A colleague commented to me, "Well, we have to show that we're progressive." I was reminded of recent comments by Pope Benedict XVI. (He spoke primarily about liturgy, but his statement applies here as well): "Not infrequently tradition and progress are clumsily opposed. In reality, the two concepts are integrated." There is no need for conflict here: one may uphold the dignity of all people - including members of the A&M GLBT community - without abandoning the traditional teaching of the Catholic Church and all Christendom that homosexual acts are wrong.
Yet the History Department's draft - whether its writers intended it or not - potentially encourages that conflict by stating that "we wish to expose the lie that a GLBT resource center somehow resides outside of the values that define the Aggie community." It is only a small step to conclude that Christian faith is not an Aggie value, and may even be opposed to them.
I was also reminded of J. M. Wilson's comments on the proposed legislation. No one backing the amendment actually expects universities to set up "family and traditional values" centers. But why not? As he points out, living chastity on a college campus - where hormone-fueled singles are surrounded by attractive scantly-attired sex-seeking young people - is hardly an easy thing. But while universities offer support for all manner of sexual activity, there is precious little support for abstinence. Nor, for that matter, is there any support for those living the married life. Perhaps the argument is made that various churches support such groups off-campus, but there are also off-campus groups supporting the GLBT community. Likewise, one might ask: does having Christianity supporting you somehow make the chaste no longer members of the university community? And if they are members of the community, should they not be supported? This has been the argument in favor of the GLBT Resource Center; why can it not also be used in favor of "family and traditional values"?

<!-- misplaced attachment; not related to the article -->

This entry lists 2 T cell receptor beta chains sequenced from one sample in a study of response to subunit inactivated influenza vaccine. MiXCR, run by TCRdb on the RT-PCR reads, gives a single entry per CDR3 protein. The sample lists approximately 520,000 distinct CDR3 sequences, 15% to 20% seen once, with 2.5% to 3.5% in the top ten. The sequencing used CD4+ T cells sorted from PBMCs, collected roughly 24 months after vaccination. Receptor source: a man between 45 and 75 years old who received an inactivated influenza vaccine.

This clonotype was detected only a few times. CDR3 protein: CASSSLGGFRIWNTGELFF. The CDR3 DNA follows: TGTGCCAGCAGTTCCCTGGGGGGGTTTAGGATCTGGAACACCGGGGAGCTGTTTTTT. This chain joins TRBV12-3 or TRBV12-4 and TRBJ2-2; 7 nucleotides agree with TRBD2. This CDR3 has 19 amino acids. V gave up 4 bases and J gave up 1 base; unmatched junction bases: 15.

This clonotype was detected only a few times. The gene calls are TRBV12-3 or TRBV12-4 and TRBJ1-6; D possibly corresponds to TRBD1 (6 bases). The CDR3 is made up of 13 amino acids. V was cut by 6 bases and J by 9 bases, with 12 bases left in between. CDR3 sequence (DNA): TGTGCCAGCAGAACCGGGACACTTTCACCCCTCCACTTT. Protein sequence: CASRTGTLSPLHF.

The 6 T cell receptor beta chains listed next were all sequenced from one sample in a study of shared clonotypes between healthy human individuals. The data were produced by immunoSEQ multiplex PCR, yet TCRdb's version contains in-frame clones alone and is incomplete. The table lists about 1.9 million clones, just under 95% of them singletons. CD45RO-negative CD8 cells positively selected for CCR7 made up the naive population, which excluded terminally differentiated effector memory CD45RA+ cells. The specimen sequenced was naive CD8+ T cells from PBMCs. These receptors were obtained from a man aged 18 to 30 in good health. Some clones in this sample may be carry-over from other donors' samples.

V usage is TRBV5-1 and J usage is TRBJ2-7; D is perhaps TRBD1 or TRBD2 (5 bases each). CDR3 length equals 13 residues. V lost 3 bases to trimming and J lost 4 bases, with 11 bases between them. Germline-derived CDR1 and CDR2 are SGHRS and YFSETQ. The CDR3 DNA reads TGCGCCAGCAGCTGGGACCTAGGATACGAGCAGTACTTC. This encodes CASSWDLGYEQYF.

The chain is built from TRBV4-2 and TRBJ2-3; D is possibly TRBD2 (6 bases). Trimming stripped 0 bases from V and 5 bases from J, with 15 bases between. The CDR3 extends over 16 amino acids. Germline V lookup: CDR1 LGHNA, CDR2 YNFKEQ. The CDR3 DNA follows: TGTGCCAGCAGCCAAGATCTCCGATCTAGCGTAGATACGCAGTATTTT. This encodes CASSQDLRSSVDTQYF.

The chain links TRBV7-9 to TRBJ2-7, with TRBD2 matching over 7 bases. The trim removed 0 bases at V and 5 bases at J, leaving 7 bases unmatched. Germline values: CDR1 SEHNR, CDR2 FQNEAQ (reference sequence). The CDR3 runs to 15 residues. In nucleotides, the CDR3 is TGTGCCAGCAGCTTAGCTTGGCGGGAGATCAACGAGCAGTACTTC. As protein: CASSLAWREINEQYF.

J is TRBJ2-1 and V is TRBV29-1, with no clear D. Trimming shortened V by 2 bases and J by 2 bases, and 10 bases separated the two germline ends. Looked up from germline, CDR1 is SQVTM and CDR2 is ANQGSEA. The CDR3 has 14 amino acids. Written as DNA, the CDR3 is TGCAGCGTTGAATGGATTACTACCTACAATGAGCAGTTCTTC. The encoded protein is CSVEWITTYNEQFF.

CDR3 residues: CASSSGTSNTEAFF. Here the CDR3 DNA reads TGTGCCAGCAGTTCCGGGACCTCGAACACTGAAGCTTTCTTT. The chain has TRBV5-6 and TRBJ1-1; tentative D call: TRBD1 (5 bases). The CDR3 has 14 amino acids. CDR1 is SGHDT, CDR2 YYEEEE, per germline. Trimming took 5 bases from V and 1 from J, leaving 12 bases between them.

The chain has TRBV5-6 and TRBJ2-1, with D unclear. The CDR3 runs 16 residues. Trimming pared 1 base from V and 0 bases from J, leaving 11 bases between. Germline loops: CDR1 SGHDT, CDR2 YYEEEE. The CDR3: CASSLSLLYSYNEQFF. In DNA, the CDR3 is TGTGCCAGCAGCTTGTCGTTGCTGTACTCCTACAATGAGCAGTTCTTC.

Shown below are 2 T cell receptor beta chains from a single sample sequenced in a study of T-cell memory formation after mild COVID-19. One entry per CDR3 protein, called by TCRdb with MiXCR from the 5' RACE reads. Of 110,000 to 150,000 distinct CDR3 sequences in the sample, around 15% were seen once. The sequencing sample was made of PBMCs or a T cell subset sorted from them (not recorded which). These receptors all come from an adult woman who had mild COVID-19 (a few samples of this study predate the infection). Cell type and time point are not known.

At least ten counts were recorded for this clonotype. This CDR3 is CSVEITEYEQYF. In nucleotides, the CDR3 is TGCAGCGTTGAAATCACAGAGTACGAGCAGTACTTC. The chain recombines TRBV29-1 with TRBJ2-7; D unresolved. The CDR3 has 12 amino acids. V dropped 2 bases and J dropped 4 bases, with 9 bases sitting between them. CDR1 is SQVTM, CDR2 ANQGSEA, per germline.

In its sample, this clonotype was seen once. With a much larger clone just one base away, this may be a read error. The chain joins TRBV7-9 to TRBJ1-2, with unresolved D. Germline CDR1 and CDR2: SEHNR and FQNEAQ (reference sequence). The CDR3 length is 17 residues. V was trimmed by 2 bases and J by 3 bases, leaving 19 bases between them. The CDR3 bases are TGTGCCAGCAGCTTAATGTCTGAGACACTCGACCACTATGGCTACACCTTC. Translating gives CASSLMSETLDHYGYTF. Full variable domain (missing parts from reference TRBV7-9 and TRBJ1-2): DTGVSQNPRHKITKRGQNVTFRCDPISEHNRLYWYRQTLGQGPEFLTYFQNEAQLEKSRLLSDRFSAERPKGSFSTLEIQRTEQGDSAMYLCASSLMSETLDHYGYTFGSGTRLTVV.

With all this in mind, I was strongly inclined to reply to the faculty and graduate students of my department - in the most careful Thomas More-esque language I could muster - but I declined to do so.
When Prof. Killingsworth, Head of the English Department, wrote about a petition in support of the GLBT Resource Center, he noted that "many others do not feel that they can safely sign their names to such a petition". I fear just the opposite - that those who oppose such a petition, for whatever reason - will be labeled bigots and homophobes and shunned by their academic colleagues. The Vice President's letter quoted Ernest Boyer's definition that "a college or university, at its best, is an open, honest community, a place where freedom of expression is uncompromisingly protected and where civility is powerfully affirmed." It is a sad comment on the academy that I did not feel I could entrust my professors with honest views.
Hat tips to Earthly City, The Magdalene Sisters and the ever-vigilant Maggie Perry for the links.